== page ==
Letters: Has austerity reached Jenners? Their Xmas tree looks as if it's dying
What has happened to Jenners' Xmas tree? I couldn't believe they would put up such a tree.
It looks as if it’s dying and as though half the tree is missing. When you walk round it, the branches have all been chopped away. They’ve maybe got a new contractor?
Sheila Hewitt, Edinburgh.
Leonard’s right on Brexit, wrong on independence
I share Scottish Labour leader Richard Leonard’s analysis of just how weak, unstable and catastrophic Theresa May’s government has been over Brexit.
I think he is entirely incorrect, however, in suggesting that the chaos of Brexit suggests that Scottish independence would be just as, or even more, challenging.
Independence is a well-trodden path, often without incident. Since World War II the number of independent nations in the world has nearly tripled, with many of those countries becoming independent from the UK. The UN has welcomed over 30 new members in the last 30 years or so.
In the case of the ‘Velvet Divorce’ between the two countries that made up Czechoslovakia, the whole process from declaration to actual independence was smooth and took fewer than six months to complete. Scotland’s journey might not be quite so quick, but it need not resemble Brexit in the slightest.
The chaos that Brexit has unleashed has been caused by a number of factors. These include, but are not limited to, the complete absence of a plan after the Leave vote, the complete absence of political leadership over the past two years, and the fact that the UK is breaking entirely new ground in terms of being the first member state to leave the EU. None of these factors would apply to Scotland.
Those, like Mr Leonard, who fundamentally oppose independence will continue to invent obstacles to it. But let’s not pretend that the process of becoming independent is necessarily difficult, or anything other than normal.
The majority of countries now in existence have navigated through it at some point. And - most importantly of all - not one seems to regret it.
Chris Hegarty, Glenorchy Road, North Berwick.
Parking is not just a city centre problem
It was interesting to read that our esteemed city council are to take action on those who are found to be parking badly on a regular basis (‘Persistent bad parkers to get towed instead of tickets’, News, December 8).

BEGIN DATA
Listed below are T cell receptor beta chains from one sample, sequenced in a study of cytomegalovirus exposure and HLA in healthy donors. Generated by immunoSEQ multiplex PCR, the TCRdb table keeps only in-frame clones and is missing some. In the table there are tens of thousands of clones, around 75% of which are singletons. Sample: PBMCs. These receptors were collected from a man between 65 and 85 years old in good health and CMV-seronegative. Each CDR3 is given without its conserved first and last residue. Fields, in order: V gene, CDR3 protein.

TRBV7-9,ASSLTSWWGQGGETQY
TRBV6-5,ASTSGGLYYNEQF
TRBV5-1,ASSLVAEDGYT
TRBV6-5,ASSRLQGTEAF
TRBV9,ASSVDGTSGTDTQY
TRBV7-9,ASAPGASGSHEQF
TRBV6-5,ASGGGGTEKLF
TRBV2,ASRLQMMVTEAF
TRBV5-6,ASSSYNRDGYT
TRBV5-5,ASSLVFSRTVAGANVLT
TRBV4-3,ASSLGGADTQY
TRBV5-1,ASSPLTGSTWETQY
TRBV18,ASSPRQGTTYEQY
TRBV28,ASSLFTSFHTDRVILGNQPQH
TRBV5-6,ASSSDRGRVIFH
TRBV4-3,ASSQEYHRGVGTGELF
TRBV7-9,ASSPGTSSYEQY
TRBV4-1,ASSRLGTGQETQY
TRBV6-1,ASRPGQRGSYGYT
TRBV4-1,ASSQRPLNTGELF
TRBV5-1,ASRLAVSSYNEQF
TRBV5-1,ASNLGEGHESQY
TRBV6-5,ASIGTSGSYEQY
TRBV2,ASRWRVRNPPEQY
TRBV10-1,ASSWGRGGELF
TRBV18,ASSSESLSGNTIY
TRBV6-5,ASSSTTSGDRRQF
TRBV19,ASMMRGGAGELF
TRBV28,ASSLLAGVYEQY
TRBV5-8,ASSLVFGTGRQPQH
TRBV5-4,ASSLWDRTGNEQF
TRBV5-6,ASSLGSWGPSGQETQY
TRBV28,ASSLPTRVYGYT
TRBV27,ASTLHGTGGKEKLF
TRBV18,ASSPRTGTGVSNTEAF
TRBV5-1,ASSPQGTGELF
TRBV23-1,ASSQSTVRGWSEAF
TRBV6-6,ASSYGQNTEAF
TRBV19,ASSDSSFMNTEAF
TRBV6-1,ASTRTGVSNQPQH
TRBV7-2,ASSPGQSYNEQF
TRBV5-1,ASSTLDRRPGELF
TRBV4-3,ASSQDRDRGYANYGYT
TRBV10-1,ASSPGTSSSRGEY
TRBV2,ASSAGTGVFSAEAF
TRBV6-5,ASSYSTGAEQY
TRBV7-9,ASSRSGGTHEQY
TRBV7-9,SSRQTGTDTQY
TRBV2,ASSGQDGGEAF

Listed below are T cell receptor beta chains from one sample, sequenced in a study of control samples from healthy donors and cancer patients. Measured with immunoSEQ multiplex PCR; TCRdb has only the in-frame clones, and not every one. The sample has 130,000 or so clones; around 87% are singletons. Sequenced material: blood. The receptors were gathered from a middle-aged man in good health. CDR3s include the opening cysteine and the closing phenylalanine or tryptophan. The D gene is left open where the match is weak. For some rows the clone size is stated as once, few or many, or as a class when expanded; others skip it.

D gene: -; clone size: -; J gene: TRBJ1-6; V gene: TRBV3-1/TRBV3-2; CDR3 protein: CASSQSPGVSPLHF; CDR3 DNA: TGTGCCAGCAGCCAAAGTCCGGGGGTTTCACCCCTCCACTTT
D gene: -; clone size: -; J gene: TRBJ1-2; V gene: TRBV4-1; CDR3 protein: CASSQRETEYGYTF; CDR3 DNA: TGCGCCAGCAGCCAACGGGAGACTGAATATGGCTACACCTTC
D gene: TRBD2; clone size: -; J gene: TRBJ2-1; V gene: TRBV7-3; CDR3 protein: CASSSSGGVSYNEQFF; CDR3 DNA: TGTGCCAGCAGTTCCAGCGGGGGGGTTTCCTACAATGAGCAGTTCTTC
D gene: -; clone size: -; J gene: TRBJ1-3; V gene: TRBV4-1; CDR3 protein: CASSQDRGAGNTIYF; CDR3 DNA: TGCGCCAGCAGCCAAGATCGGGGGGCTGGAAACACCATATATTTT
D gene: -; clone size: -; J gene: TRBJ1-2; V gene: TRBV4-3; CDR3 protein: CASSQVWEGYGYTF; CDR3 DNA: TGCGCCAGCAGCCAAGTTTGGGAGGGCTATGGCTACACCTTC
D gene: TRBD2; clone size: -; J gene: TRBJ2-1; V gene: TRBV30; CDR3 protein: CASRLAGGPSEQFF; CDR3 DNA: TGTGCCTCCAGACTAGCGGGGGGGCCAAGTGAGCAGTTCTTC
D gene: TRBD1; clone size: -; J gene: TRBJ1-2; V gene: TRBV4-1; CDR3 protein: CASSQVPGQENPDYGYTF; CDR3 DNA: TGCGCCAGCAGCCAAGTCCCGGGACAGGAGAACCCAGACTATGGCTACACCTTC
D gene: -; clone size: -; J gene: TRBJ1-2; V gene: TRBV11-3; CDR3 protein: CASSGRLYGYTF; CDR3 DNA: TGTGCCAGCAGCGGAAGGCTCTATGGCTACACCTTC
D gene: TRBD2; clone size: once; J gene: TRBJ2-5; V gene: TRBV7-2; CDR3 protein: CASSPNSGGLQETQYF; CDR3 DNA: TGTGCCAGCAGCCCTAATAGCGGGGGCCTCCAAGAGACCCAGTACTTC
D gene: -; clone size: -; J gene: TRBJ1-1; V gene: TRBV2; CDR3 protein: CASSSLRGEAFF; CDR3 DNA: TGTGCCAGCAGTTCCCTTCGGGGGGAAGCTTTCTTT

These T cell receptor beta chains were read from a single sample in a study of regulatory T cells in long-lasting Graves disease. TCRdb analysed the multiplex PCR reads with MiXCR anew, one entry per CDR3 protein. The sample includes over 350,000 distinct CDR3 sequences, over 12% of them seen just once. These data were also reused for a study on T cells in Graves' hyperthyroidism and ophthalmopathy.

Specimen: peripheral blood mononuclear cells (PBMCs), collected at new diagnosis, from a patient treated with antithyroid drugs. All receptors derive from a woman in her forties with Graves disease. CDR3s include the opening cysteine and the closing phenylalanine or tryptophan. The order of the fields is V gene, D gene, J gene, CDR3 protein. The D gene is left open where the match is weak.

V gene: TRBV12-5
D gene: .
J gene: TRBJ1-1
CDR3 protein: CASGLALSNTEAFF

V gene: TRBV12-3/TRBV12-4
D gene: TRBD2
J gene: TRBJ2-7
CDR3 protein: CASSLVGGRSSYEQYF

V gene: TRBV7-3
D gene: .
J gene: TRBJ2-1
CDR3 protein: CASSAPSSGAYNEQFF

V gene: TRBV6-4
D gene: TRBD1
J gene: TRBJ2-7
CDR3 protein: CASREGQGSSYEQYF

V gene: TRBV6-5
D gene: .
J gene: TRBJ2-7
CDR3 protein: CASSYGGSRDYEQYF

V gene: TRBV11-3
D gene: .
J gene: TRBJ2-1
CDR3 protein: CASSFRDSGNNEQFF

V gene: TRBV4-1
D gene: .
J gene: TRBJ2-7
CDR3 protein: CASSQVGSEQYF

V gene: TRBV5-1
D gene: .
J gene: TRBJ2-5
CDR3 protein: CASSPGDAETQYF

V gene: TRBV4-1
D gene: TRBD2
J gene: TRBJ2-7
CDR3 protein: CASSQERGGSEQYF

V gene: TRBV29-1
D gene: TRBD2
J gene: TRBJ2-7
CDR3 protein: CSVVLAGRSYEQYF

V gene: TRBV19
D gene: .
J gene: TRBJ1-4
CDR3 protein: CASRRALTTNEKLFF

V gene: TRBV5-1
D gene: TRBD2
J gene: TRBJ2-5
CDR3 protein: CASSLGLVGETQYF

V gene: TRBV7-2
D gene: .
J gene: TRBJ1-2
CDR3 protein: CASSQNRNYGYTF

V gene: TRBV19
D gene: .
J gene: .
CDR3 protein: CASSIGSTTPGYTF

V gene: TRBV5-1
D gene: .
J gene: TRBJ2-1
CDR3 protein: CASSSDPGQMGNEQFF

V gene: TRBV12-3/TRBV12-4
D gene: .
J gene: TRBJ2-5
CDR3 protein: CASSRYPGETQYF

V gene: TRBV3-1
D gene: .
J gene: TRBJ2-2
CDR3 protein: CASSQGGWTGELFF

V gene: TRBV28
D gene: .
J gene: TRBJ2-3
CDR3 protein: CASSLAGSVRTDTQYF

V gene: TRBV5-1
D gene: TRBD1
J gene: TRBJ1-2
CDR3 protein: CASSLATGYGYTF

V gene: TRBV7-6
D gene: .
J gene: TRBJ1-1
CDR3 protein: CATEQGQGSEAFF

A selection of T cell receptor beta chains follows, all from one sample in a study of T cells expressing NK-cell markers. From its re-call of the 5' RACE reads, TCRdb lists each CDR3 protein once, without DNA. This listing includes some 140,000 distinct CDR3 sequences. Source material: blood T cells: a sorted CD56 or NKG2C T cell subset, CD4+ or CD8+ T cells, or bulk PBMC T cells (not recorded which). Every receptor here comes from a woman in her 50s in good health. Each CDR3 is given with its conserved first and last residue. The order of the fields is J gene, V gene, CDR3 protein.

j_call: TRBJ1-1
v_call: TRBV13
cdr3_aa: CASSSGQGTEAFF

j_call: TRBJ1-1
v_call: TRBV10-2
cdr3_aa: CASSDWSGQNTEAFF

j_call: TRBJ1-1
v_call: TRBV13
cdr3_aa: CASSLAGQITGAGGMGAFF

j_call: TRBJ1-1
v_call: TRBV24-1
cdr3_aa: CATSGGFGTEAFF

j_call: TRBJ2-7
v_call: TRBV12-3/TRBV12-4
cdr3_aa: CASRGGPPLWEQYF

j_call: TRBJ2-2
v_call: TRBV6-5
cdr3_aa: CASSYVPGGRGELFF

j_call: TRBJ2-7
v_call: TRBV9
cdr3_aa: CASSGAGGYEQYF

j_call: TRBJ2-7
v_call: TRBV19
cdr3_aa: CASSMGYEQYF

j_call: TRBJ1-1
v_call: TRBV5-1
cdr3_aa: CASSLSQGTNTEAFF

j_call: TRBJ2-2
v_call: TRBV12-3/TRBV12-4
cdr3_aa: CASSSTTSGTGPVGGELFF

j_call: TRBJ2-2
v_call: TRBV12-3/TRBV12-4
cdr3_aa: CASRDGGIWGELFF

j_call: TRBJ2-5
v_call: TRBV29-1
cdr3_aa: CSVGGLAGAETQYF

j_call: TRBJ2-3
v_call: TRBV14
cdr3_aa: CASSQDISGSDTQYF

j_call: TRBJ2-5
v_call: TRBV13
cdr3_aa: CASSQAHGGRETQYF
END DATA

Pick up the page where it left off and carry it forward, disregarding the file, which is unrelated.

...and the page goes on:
I assume from this that parking attendants will have a database with details of those committing this offence, but only in the city centre.
I agree that this needs to be addressed, but what about the rest of Edinburgh? In our narrow street we have people parking on corners, restricting access for emergency and other larger vehicles, and people who repeatedly park on the pavement, blocking it for those who use wheelchairs, walking aids, prams and buggies and those with sight issues.
Should CEC not be dealing with this problem on a city-wide basis? Or does Cllr Macinnes consider the centre of Edinburgh to be the only part of the city to be affected by this?
It is time that our elected members realised that there is more than one area of Edinburgh that they need to attend to.
William Greig Whyte, Piersfield Grove, Edinburgh.
Shortfall in Nicola’s budget calculations
Nicola Sturgeon tweets to tell us that ‘we can opt to stay in the real world with #independence’. Indeed.
Let us examine what that ‘real world’ would be like. Currently, Westminster pays Scotland extra – over and above what Scots themselves earn – an amount that pays for 15 per cent of Scotland’s annual public spending budget.
With Ms Sturgeon’s ‘independence’, that money would be removed immediately. That is before we factor in costs of setting up a new state, underwriting our new central bank, etc, etc.
I do wish a Scottish interviewer would have the courage to ask Ms Sturgeon about where she proposes to find that 15 per cent of public spending costs. I doubt even Derek Mackay’s fabled magic touch with tax rates would begin to make inroads into it. The ‘real world’ of Scottish ‘independence’ would be one of recession, cuts and austerity maximissimus. It is time for the SNP to be honest about this.
Jill Stephenson, Glenlockhart Valley, Edinburgh.
It’s time for Scotland to sue for divorce
The secret is now out. There is another choice: we can remain in the EU and no member state can object!
Scotland has been like a disenfranchised wife, forced to move from her home and friends of over 40 years, to the severe financial disadvantage of all her family, despite the furious protests of all those concerned.
The inequalities of the Union could not have been exposed in starker terms. Scotland’s wishes are totally subservient to those of our southern neighbours.
Westminster says jump! and through the hoop we leap. Iraq, Afghanistan and back to the 14-18 war being classic examples. Now is the time to head for“the divorce courts”and sever the chains.
Joseph G Miller, Gardeners Street, Dunfermline.